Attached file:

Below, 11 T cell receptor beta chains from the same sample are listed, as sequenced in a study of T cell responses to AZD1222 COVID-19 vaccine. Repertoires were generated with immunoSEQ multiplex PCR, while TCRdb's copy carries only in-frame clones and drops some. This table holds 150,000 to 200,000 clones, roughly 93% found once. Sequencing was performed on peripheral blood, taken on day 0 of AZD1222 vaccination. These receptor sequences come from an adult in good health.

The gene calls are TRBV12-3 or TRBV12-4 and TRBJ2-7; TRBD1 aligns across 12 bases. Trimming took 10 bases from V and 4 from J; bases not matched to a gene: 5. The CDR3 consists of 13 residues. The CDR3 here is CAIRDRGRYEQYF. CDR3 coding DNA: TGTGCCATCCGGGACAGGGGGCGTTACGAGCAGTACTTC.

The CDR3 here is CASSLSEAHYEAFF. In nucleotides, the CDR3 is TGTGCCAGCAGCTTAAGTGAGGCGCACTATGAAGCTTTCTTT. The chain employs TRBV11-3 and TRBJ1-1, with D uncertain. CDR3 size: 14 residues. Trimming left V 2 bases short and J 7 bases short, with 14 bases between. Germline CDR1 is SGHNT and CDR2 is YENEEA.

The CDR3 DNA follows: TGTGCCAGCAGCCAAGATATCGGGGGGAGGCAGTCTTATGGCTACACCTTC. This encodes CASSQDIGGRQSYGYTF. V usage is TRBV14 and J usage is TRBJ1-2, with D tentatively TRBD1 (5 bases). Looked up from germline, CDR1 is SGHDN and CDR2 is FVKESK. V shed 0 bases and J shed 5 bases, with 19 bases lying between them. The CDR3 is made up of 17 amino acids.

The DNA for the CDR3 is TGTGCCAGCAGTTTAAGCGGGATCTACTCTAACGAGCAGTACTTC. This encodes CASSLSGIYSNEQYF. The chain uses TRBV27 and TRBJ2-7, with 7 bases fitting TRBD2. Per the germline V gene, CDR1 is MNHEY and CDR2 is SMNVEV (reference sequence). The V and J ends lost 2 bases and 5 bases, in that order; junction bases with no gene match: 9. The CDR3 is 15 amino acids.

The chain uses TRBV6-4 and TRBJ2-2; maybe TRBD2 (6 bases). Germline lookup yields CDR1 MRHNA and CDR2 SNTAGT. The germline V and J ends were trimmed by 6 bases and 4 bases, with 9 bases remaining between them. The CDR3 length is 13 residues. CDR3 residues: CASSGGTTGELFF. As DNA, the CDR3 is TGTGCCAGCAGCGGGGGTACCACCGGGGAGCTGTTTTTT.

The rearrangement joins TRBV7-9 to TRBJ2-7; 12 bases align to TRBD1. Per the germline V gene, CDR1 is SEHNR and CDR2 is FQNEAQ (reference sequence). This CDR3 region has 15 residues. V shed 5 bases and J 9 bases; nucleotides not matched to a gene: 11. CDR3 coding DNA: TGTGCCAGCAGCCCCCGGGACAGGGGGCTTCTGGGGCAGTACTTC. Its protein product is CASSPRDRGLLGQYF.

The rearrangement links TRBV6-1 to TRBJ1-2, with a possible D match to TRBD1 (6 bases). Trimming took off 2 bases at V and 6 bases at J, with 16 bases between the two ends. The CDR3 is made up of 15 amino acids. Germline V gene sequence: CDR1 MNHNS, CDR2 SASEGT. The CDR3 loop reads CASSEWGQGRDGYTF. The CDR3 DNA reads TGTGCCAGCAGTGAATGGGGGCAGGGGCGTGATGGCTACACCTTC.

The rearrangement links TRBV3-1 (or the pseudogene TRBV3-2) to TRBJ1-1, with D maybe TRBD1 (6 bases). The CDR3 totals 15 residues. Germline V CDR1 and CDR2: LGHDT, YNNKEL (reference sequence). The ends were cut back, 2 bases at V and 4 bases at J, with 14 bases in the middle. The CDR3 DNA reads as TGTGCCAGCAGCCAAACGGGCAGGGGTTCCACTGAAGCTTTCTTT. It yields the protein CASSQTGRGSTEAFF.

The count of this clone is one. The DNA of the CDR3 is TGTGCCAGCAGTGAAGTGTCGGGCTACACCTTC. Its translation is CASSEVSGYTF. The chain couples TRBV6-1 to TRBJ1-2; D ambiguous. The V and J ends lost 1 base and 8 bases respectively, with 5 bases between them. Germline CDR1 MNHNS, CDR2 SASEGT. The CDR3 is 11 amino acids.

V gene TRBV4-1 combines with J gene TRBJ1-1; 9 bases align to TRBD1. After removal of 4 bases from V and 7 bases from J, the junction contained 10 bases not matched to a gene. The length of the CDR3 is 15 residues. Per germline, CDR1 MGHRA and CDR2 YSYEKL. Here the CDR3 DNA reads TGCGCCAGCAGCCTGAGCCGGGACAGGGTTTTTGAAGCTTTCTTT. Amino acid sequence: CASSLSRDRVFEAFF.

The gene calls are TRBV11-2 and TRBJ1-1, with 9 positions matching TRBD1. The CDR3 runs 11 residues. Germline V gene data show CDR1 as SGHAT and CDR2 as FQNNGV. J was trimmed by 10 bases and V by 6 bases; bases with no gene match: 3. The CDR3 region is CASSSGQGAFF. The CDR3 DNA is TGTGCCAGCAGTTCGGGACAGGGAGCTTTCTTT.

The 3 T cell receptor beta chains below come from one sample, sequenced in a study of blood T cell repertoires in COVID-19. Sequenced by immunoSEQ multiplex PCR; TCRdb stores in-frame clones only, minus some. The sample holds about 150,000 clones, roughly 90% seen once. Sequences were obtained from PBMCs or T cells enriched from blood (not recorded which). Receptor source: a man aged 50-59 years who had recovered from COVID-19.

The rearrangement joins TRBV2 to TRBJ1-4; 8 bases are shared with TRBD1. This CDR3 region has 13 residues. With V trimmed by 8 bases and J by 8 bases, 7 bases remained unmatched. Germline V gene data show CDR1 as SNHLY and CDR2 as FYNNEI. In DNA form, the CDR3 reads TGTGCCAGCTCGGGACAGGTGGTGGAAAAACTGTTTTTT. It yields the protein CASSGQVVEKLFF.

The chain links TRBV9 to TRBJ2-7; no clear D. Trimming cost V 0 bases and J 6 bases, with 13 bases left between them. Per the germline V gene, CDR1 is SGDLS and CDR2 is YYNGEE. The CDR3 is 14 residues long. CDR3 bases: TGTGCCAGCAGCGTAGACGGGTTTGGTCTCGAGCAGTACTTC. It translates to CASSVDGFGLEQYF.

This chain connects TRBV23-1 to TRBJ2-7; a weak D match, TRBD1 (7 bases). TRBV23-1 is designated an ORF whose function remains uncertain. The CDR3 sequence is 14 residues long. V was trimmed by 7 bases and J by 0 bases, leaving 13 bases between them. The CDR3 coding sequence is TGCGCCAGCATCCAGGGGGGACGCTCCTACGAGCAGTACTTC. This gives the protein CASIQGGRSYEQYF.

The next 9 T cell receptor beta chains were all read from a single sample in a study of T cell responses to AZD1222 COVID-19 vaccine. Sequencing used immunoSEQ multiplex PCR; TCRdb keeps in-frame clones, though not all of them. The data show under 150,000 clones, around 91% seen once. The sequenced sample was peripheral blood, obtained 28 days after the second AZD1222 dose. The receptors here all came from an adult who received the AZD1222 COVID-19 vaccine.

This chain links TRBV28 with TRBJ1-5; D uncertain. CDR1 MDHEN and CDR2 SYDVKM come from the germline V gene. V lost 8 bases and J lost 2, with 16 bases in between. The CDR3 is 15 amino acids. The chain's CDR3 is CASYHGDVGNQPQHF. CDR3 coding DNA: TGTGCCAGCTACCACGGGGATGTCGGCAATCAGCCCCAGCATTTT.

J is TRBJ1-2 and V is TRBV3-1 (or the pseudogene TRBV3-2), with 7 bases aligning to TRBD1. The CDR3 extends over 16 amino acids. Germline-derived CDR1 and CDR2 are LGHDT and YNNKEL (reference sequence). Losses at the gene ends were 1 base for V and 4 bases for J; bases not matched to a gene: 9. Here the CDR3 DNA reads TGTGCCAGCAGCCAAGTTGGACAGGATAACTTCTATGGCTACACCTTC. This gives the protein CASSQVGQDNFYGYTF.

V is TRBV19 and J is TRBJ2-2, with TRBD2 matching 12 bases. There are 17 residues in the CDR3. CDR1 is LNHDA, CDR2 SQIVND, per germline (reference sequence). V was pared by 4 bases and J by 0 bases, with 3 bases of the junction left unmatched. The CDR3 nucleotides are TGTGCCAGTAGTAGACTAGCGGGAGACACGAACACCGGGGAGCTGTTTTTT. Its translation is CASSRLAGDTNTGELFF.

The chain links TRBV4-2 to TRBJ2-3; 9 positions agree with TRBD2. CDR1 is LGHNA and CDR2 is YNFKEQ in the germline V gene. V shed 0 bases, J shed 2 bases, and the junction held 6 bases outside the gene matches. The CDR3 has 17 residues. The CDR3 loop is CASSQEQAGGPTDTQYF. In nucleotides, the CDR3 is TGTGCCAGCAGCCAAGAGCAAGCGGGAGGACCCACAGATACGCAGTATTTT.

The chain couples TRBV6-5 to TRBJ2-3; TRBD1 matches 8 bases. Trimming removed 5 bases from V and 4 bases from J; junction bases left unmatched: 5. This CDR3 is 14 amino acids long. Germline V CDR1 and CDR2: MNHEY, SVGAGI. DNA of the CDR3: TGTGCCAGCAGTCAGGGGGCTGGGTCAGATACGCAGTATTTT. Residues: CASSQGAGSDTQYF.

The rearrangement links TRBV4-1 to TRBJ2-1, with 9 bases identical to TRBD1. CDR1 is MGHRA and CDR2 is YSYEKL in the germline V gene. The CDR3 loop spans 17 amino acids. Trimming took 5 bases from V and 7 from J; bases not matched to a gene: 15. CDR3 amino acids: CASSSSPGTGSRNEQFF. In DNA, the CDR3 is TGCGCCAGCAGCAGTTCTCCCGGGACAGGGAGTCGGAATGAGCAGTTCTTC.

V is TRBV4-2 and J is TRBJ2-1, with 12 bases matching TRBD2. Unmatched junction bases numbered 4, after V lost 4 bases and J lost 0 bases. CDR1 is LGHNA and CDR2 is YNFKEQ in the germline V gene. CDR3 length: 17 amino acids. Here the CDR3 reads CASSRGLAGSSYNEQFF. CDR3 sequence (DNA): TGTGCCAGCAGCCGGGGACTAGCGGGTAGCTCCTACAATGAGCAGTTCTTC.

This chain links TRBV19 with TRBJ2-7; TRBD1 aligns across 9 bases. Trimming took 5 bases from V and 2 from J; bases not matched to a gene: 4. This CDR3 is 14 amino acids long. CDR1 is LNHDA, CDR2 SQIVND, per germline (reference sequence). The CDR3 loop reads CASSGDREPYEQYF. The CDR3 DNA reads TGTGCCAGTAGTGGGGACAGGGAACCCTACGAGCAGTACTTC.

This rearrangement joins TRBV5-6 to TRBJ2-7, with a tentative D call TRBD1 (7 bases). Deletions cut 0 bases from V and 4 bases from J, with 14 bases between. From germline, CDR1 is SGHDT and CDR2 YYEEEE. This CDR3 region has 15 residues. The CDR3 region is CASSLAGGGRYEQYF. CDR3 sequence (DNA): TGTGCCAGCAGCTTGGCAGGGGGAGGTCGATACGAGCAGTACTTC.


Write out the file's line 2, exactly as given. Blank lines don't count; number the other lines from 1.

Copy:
The gene calls are TRBV12-3 or TRBV12-4 and TRBJ2-7; TRBD1 aligns across 12 bases. Trimming took 10 bases from V and 4 from J; bases not matched to a gene: 5. The CDR3 consists of 13 residues. The CDR3 here is CAIRDRGRYEQYF. CDR3 coding DNA: TGTGCCATCCGGGACAGGGGGCGTTACGAGCAGTACTTC.